Thursday, January 31, 2013


Today is the birthday of Trappist monk, social activist and poet Thomas Merton, born January 31, 1915.

All classic shapes have vanished
From alien heavens
Where there are no fabled beasts
No friendly histories
And passion has no heraldry.

I have nothing left to translate
Into the figures of night
Or the pale geometry
Of the fire-birds.
If I once had a wagon of lights to ride in
The axle is broken
The horses are shot.

Monday, January 28, 2013


Seattle street artist No Touching Ground is busily moving through South America, posting gorgeous images and getting attention.

A few weeks ago, he put up a mural in Buenos Aires of Susana Trimarco, an activist who has been fighting for ten years to free sex slaves in Argentina.

From Wikipedia:

After [her daughter was kidnapped], Susana began to visit brothels dressed as a prostitute trying to find her daughter Marita. She received threats and was given false clues in order to mislead her search. Her investigations lead to the release of other women deprived of their liberty.

Read more about NTG's travels on his website, or check out other people checking him out on the Buenos Aires street art blog, here and here.

Wednesday, January 23, 2013

Films for the Kiddies

A great weekend of film coming up for the younger set and the adults who love them.

 On Thursday night, the Children’s Film Festival opens at the Northwest Film Forum on Capitol Hill. Over the past 8 years, this has become the largest and most respected film festival on the West Coast dedicated to children and their families. Over the next week, the NWFF will screen more than 120 films from 35 countries, all geared toward young people. The festival opens with the local premiere of Zarafa, a gorgeous film from French animators Rémi Bezançon and "Triplets of Belleville" supervising animator Jean-Christophe Lie about an escaped slave boy and the baby giraffe he befriends. Saturday morning brings a special screening of live action and animated short films proceeded by an all-you-can-eat pancake and bacon breakfast. A wonderful annual event, not to be missed.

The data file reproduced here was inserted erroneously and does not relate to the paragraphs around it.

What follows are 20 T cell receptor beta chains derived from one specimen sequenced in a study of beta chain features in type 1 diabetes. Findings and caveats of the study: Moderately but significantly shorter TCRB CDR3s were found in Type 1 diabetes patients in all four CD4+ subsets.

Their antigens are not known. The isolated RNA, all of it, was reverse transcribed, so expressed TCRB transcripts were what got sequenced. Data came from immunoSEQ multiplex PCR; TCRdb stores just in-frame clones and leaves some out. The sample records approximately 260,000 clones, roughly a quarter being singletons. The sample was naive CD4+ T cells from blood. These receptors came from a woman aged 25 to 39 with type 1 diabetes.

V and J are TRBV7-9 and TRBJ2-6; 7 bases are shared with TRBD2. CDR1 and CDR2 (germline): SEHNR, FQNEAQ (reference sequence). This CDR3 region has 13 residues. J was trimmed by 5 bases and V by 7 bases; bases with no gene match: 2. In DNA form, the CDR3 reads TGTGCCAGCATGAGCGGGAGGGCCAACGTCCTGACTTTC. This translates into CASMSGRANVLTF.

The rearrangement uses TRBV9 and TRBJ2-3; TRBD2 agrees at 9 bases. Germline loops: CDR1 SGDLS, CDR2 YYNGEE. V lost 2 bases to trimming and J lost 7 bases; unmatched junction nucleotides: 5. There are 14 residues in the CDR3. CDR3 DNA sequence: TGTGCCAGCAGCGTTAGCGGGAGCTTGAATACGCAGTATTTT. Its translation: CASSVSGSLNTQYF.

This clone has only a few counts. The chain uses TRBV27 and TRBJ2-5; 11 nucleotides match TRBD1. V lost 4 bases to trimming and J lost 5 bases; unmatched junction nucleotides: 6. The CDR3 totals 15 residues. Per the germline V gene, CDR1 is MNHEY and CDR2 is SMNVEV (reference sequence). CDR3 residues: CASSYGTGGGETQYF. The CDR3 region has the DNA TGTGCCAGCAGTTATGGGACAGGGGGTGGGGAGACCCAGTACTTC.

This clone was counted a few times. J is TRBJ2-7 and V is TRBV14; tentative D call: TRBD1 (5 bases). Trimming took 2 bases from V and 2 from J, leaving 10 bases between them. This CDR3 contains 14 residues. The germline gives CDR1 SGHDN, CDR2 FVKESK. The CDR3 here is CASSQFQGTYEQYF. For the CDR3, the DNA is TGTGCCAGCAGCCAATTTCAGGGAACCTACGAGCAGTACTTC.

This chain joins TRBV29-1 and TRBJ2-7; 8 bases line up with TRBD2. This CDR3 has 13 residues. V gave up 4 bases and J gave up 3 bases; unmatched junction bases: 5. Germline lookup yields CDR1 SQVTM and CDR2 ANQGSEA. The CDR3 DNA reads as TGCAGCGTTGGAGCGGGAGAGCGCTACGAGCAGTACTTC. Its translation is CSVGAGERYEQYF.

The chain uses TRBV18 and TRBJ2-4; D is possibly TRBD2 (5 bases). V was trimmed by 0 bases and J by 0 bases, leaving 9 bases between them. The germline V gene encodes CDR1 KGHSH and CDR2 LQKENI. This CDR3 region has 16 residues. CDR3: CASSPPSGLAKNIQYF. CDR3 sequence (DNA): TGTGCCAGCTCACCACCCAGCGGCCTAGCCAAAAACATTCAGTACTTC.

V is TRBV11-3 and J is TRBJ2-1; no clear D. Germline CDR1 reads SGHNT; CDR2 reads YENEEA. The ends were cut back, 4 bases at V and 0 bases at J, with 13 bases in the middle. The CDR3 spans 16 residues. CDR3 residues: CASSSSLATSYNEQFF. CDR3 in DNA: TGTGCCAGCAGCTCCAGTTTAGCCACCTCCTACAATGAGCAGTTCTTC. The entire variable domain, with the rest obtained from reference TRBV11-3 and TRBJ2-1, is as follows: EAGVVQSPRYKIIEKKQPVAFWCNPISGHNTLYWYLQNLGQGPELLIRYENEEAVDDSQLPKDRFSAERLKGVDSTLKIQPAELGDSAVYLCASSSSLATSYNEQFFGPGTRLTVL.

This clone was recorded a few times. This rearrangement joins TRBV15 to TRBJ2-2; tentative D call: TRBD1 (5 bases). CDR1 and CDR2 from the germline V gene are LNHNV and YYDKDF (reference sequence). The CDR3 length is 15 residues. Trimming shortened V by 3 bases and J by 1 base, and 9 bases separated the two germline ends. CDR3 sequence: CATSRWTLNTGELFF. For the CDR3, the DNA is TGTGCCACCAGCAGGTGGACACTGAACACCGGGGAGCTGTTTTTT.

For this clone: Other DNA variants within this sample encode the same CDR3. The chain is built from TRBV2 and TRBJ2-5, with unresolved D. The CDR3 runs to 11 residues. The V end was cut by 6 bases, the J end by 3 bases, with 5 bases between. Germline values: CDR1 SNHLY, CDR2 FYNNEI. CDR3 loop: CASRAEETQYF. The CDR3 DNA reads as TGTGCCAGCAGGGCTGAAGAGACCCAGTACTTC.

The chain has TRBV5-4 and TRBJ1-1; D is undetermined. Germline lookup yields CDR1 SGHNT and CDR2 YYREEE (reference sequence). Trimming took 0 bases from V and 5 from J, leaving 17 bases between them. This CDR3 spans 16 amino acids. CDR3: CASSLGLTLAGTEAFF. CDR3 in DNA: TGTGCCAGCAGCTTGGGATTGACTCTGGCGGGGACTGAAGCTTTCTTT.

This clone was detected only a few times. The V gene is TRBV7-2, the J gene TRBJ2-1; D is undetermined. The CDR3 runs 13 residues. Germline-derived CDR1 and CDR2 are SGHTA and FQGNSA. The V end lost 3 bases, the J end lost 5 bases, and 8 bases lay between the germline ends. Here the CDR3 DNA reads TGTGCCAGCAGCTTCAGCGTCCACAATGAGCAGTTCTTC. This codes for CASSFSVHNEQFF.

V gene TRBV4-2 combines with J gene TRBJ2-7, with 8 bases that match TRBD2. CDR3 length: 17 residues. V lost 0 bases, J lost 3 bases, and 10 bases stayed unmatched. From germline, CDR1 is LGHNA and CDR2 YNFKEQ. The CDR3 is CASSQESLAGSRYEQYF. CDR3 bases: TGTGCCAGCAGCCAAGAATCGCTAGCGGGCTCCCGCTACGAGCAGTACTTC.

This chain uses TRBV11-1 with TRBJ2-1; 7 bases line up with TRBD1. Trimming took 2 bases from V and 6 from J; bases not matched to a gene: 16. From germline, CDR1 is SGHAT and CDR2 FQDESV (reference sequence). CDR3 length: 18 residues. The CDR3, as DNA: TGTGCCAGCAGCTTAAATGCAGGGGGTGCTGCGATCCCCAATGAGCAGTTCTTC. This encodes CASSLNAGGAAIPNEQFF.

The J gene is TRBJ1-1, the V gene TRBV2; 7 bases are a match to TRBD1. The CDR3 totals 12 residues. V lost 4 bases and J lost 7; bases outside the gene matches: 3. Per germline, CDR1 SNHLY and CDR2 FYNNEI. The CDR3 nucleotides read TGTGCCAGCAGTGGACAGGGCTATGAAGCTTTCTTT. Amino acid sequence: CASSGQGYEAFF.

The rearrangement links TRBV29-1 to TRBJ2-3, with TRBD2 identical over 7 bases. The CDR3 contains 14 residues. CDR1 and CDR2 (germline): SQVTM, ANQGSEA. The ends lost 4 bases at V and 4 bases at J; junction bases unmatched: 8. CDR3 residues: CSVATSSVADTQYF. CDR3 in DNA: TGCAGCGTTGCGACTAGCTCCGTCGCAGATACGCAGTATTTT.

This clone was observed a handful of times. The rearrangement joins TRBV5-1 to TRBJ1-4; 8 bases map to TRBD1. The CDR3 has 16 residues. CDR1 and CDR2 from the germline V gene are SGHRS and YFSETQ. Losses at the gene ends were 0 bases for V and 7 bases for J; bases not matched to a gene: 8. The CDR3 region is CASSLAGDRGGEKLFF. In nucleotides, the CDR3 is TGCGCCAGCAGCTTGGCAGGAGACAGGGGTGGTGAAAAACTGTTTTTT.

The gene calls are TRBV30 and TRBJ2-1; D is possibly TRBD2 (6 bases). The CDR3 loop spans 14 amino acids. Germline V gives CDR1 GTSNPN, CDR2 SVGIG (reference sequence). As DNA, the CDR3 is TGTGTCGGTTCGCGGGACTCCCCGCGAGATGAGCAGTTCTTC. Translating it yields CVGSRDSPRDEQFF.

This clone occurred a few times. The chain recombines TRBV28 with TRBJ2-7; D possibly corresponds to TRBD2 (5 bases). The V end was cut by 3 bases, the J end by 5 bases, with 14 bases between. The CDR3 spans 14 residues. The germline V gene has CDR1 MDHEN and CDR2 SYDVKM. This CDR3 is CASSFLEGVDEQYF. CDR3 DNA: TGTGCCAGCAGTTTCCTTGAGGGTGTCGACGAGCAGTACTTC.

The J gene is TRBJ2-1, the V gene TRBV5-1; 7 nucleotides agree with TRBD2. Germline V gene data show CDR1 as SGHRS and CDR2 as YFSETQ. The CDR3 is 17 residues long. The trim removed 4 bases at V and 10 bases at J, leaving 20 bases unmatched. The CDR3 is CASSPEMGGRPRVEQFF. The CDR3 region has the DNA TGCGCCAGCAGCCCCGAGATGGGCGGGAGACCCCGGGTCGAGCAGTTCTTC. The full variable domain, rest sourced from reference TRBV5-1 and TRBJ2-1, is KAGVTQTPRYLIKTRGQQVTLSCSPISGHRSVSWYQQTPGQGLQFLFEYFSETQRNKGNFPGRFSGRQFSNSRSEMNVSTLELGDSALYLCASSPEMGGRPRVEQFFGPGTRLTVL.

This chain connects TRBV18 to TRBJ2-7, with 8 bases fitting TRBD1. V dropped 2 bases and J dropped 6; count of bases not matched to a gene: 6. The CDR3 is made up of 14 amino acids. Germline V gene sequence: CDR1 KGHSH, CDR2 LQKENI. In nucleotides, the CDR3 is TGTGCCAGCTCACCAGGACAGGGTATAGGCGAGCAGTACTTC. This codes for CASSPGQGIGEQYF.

On Sunday night, and completely unrelated to the film festival, the Seattle musical duo Miles & Karina come to the Royal Room in Columbia City with a rare live performance of their original score to the oldest existing, full-length animated film, "The Adventures of Prince Achmed," made by film pioneer Lotte Reiniger. Taken from The Arabian Nights, the film tells the story of a wicked sorcerer who tricks Prince Achmed into mounting a magical flying horse and sends the rider off on a flight to his death. Miles and Karina have traveled the world with this film, and are bringing it back to Seattle for one night only. Sunday at 7:30, and open to all ages.

Tuesday, January 22, 2013


Antonio Frasconi always believed that art should come from a place deep within one’s self. Born in 1919 in Buenos Aires to parents who had emigrated from Italy during World War I, Frasconi grew up in Montevideo, Uruguay. He moved to New York in 1945 to study at the Art Students' League. By the 1950s he had become widely recognized as a leading graphic artist, especially in woodblock printing. Over the course of the next fifty years he illustrated and designed hundreds of books, including the poems of Langston Hughes, Pablo Neruda and Walt Whitman.

His work was patient and meticulous. Before producing a woodcut titled “Sunrise — Fulton Fish Market” in 1953, he spent three months wandering Lower Manhattan’s wharves and the holds of fishing boats. He spent hour upon hour studying “just how a man lifts a box,” he said.

For many years Mr. Frasconi, a citizen of both Uruguay and the United States, taught at Purchase College of the State University of New York. He died on January 8 at the age of 93.

Monday, January 21, 2013


A poem for Martin Luther King day, by Langston Hughes

That Justice is a blind goddess
Is a thing to which we black are wise:
Her bandage hides two festering sores
That once perhaps were eyes.